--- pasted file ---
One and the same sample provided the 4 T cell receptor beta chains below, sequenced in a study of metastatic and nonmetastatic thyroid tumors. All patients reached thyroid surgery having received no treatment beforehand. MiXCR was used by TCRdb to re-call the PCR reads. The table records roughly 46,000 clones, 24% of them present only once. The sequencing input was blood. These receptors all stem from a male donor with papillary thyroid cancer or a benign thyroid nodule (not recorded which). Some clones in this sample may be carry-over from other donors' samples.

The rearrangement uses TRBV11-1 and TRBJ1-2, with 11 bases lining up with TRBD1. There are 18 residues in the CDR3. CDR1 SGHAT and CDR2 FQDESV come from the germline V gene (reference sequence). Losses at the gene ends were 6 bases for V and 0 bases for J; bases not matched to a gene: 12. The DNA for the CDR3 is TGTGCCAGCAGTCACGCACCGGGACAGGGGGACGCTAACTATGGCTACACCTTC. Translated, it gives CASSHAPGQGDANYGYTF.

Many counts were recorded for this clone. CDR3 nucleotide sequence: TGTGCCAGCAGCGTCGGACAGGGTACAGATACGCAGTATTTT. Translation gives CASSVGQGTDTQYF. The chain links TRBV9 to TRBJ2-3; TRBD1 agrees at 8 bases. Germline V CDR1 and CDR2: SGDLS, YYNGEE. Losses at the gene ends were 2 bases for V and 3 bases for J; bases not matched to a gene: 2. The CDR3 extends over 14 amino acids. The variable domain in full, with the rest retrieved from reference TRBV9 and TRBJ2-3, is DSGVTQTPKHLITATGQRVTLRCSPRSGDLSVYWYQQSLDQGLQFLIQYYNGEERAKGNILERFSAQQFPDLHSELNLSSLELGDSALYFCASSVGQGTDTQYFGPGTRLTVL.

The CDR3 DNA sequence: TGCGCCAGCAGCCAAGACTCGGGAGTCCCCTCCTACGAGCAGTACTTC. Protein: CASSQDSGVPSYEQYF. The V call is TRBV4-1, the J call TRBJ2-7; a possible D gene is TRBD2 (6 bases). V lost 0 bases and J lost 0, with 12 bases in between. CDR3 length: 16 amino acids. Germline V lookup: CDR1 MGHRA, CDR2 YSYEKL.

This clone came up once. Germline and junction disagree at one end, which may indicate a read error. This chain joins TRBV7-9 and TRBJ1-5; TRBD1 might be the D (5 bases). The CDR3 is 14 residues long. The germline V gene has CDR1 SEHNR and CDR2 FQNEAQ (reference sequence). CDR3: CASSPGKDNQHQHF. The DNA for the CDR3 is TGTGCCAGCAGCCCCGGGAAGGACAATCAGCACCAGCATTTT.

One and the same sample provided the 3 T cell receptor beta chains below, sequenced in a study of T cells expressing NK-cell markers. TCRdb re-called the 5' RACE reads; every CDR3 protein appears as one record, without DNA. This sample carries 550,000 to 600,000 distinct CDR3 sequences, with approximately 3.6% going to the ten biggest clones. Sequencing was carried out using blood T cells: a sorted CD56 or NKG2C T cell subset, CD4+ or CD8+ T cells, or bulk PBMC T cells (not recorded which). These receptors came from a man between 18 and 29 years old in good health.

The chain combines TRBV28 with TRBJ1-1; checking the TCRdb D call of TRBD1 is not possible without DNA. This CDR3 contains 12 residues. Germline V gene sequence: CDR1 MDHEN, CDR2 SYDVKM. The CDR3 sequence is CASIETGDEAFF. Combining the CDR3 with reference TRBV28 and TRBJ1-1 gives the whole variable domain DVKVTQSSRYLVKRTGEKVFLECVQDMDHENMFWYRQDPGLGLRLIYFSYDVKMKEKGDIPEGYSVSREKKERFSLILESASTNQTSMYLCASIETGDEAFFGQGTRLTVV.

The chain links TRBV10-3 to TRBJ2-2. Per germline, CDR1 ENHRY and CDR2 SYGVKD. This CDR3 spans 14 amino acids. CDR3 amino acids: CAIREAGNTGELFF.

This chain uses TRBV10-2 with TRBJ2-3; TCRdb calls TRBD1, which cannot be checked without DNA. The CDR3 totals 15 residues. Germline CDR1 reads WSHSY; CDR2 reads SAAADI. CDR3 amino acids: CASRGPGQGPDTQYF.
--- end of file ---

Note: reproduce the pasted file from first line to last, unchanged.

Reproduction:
One and the same sample provided the 4 T cell receptor beta chains below, sequenced in a study of metastatic and nonmetastatic thyroid tumors. All patients reached thyroid surgery having received no treatment beforehand. MiXCR was used by TCRdb to re-call the PCR reads. The table records roughly 46,000 clones, 24% of them present only once. The sequencing input was blood. These receptors all stem from a male donor with papillary thyroid cancer or a benign thyroid nodule (not recorded which). Some clones in this sample may be carry-over from other donors' samples.

The rearrangement uses TRBV11-1 and TRBJ1-2, with 11 bases lining up with TRBD1. There are 18 residues in the CDR3. CDR1 SGHAT and CDR2 FQDESV come from the germline V gene (reference sequence). Losses at the gene ends were 6 bases for V and 0 bases for J; bases not matched to a gene: 12. The DNA for the CDR3 is TGTGCCAGCAGTCACGCACCGGGACAGGGGGACGCTAACTATGGCTACACCTTC. Translated, it gives CASSHAPGQGDANYGYTF.

Many counts were recorded for this clone. CDR3 nucleotide sequence: TGTGCCAGCAGCGTCGGACAGGGTACAGATACGCAGTATTTT. Translation gives CASSVGQGTDTQYF. The chain links TRBV9 to TRBJ2-3; TRBD1 agrees at 8 bases. Germline V CDR1 and CDR2: SGDLS, YYNGEE. Losses at the gene ends were 2 bases for V and 3 bases for J; bases not matched to a gene: 2. The CDR3 extends over 14 amino acids. The variable domain in full, with the rest retrieved from reference TRBV9 and TRBJ2-3, is DSGVTQTPKHLITATGQRVTLRCSPRSGDLSVYWYQQSLDQGLQFLIQYYNGEERAKGNILERFSAQQFPDLHSELNLSSLELGDSALYFCASSVGQGTDTQYFGPGTRLTVL.

The CDR3 DNA sequence: TGCGCCAGCAGCCAAGACTCGGGAGTCCCCTCCTACGAGCAGTACTTC. Protein: CASSQDSGVPSYEQYF. The V call is TRBV4-1, the J call TRBJ2-7; a possible D gene is TRBD2 (6 bases). V lost 0 bases and J lost 0, with 12 bases in between. CDR3 length: 16 amino acids. Germline V lookup: CDR1 MGHRA, CDR2 YSYEKL.

This clone came up once. Germline and junction disagree at one end, which may indicate a read error. This chain joins TRBV7-9 and TRBJ1-5; TRBD1 might be the D (5 bases). The CDR3 is 14 residues long. The germline V gene has CDR1 SEHNR and CDR2 FQNEAQ (reference sequence). CDR3: CASSPGKDNQHQHF. The DNA for the CDR3 is TGTGCCAGCAGCCCCGGGAAGGACAATCAGCACCAGCATTTT.

One and the same sample provided the 3 T cell receptor beta chains below, sequenced in a study of T cells expressing NK-cell markers. TCRdb re-called the 5' RACE reads; every CDR3 protein appears as one record, without DNA. This sample carries 550,000 to 600,000 distinct CDR3 sequences, with approximately 3.6% going to the ten biggest clones. Sequencing was carried out using blood T cells: a sorted CD56 or NKG2C T cell subset, CD4+ or CD8+ T cells, or bulk PBMC T cells (not recorded which). These receptors came from a man between 18 and 29 years old in good health.

The chain combines TRBV28 with TRBJ1-1; checking the TCRdb D call of TRBD1 is not possible without DNA. This CDR3 contains 12 residues. Germline V gene sequence: CDR1 MDHEN, CDR2 SYDVKM. The CDR3 sequence is CASIETGDEAFF. Combining the CDR3 with reference TRBV28 and TRBJ1-1 gives the whole variable domain DVKVTQSSRYLVKRTGEKVFLECVQDMDHENMFWYRQDPGLGLRLIYFSYDVKMKEKGDIPEGYSVSREKKERFSLILESASTNQTSMYLCASIETGDEAFFGQGTRLTVV.

The chain links TRBV10-3 to TRBJ2-2. Per germline, CDR1 ENHRY and CDR2 SYGVKD. This CDR3 spans 14 amino acids. CDR3 amino acids: CAIREAGNTGELFF.

This chain uses TRBV10-2 with TRBJ2-3; TCRdb calls TRBD1, which cannot be checked without DNA. The CDR3 totals 15 residues. Germline CDR1 reads WSHSY; CDR2 reads SAAADI. CDR3 amino acids: CASRGPGQGPDTQYF.